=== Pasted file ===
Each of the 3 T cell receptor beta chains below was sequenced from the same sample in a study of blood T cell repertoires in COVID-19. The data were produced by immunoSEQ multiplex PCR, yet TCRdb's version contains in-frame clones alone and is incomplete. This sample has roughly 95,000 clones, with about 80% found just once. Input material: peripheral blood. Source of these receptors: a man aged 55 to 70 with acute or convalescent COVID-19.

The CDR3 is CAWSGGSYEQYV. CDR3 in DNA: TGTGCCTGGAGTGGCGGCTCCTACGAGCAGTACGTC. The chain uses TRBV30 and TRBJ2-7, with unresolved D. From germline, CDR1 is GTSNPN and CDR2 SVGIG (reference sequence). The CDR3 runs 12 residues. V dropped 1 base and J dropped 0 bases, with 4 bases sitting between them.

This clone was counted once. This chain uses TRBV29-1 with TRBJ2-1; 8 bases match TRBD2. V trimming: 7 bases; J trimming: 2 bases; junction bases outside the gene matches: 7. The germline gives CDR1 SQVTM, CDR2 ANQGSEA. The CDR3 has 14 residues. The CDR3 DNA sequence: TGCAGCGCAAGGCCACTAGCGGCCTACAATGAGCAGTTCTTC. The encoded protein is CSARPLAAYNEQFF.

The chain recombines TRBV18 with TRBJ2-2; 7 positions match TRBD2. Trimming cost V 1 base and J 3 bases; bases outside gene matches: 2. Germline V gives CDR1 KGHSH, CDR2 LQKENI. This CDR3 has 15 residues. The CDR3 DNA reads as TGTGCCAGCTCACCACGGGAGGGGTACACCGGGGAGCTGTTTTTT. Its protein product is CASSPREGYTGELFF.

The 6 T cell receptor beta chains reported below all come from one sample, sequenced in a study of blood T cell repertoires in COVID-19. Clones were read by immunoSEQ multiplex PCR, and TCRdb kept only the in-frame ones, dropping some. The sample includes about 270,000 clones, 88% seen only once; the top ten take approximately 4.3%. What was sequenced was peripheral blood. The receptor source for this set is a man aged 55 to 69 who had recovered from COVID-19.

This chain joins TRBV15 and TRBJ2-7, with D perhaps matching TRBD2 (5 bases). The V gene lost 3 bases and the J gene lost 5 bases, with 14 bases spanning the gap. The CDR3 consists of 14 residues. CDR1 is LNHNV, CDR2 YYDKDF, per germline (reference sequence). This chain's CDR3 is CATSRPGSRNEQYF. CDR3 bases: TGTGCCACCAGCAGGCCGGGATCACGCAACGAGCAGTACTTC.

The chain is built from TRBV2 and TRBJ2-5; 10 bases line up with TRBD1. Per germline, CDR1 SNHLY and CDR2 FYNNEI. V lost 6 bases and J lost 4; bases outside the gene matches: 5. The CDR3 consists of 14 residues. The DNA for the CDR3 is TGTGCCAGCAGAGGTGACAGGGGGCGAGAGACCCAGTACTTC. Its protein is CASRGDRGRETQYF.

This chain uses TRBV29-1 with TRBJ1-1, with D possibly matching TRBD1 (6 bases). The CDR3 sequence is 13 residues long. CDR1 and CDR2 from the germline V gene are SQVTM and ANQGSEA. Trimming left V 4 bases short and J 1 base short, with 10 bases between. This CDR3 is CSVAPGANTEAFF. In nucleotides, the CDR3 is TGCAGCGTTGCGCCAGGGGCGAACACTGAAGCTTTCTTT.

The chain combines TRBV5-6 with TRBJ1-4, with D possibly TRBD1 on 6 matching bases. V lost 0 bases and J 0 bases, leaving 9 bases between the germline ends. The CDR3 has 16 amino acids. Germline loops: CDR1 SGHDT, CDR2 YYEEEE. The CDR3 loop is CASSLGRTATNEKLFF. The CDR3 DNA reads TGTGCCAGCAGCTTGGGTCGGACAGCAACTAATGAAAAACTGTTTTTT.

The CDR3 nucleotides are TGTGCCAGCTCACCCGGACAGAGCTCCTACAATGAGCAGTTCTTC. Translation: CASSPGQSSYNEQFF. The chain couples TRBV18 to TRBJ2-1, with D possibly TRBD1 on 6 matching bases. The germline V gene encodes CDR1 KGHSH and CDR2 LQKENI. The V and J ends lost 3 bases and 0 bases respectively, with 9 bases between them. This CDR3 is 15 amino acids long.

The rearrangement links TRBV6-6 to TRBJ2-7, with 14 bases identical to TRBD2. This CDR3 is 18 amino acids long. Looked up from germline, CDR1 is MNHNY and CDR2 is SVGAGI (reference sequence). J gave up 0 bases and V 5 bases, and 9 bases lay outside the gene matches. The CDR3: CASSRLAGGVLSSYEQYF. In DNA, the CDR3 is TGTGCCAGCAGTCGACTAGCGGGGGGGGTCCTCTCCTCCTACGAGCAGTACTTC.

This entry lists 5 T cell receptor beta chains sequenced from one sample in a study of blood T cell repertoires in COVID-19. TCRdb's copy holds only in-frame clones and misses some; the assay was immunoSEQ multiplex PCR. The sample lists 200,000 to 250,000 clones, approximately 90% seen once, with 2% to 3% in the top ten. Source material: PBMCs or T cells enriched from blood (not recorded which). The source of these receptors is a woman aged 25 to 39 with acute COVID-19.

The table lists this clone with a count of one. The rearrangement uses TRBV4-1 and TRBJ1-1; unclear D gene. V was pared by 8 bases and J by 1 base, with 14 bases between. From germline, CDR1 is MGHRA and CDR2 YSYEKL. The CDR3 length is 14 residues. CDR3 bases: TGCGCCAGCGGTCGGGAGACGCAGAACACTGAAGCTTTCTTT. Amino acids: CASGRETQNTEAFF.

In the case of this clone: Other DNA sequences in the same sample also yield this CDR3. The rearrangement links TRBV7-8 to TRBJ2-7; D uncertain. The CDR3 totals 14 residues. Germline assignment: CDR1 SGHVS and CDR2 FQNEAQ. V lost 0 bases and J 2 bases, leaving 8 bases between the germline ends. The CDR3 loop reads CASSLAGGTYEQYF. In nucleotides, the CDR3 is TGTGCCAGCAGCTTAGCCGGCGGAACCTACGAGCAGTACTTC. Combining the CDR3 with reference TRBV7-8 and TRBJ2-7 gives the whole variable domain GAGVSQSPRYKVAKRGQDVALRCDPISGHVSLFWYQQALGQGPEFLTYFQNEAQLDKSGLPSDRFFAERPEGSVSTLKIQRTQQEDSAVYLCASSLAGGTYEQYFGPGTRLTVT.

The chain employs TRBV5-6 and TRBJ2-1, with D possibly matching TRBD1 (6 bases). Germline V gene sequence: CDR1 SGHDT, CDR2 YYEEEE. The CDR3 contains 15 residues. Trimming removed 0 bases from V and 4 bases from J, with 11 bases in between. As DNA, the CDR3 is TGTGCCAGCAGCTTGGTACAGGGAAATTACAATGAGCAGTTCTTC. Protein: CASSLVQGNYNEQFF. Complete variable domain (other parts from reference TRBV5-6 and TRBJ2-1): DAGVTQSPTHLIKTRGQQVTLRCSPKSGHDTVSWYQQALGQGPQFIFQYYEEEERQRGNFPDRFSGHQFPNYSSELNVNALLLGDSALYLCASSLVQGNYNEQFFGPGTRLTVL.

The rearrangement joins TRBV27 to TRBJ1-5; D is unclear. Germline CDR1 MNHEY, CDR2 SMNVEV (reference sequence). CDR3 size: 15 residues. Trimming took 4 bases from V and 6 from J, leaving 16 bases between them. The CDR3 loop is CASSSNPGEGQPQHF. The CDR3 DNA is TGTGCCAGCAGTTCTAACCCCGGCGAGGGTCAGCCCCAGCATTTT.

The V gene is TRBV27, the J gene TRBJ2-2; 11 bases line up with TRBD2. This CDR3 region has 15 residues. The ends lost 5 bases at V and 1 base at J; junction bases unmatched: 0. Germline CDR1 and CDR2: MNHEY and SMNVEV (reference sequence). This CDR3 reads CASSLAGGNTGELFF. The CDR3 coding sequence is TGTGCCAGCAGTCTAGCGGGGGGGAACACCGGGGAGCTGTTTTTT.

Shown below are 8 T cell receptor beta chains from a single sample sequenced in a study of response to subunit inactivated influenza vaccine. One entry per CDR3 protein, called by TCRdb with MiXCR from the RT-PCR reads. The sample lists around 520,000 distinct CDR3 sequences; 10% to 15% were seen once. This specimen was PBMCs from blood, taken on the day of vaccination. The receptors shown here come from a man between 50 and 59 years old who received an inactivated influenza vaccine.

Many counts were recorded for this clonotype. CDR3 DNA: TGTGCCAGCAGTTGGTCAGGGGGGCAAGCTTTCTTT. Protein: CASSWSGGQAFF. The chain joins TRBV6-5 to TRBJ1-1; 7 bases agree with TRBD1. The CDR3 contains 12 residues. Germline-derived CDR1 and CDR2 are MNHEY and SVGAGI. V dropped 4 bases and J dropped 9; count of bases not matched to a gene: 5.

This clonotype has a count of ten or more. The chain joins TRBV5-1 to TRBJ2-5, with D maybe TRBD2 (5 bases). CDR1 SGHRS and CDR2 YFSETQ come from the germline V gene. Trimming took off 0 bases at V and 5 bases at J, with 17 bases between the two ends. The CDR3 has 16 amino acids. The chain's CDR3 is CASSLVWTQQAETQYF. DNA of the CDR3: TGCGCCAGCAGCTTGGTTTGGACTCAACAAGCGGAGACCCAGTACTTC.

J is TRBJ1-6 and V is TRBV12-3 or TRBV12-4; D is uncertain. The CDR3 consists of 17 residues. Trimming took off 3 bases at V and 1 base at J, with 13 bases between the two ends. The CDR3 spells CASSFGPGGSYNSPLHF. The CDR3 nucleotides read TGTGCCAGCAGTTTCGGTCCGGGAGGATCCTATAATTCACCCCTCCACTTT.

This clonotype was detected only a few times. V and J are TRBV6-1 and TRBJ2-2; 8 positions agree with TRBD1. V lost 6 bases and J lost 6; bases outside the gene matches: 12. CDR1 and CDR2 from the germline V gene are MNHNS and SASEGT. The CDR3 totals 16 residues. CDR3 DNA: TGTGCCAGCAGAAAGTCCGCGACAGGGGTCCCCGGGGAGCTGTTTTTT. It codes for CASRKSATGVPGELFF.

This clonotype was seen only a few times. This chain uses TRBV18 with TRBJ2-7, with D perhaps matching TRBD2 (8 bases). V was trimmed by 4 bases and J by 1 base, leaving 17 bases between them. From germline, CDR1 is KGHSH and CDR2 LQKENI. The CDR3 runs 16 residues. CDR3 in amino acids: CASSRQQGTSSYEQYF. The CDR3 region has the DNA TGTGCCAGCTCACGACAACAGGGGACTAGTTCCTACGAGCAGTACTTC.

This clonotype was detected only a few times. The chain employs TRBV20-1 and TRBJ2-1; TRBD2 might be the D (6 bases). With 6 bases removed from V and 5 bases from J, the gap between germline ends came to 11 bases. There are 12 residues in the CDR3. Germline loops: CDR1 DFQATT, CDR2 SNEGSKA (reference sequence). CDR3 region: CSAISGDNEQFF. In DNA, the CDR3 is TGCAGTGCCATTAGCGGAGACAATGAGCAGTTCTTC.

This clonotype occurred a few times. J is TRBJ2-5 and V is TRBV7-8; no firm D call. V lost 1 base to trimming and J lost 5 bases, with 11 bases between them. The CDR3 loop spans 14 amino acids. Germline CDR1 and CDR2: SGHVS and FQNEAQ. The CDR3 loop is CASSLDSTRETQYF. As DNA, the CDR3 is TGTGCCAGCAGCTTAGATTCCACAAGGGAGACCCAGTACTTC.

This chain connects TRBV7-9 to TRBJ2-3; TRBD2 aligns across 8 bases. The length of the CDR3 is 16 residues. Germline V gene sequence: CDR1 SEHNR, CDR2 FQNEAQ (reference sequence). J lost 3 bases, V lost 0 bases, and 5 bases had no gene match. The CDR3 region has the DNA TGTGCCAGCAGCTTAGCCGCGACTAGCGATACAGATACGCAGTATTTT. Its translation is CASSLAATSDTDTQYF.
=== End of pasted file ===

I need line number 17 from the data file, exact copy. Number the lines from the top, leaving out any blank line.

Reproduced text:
The V gene is TRBV27, the J gene TRBJ2-2; 11 bases line up with TRBD2. This CDR3 region has 15 residues. The ends lost 5 bases at V and 1 base at J; junction bases unmatched: 0. Germline CDR1 and CDR2: MNHEY and SMNVEV (reference sequence). This CDR3 reads CASSLAGGNTGELFF. The CDR3 coding sequence is TGTGCCAGCAGTCTAGCGGGGGGGAACACCGGGGAGCTGTTTTTT.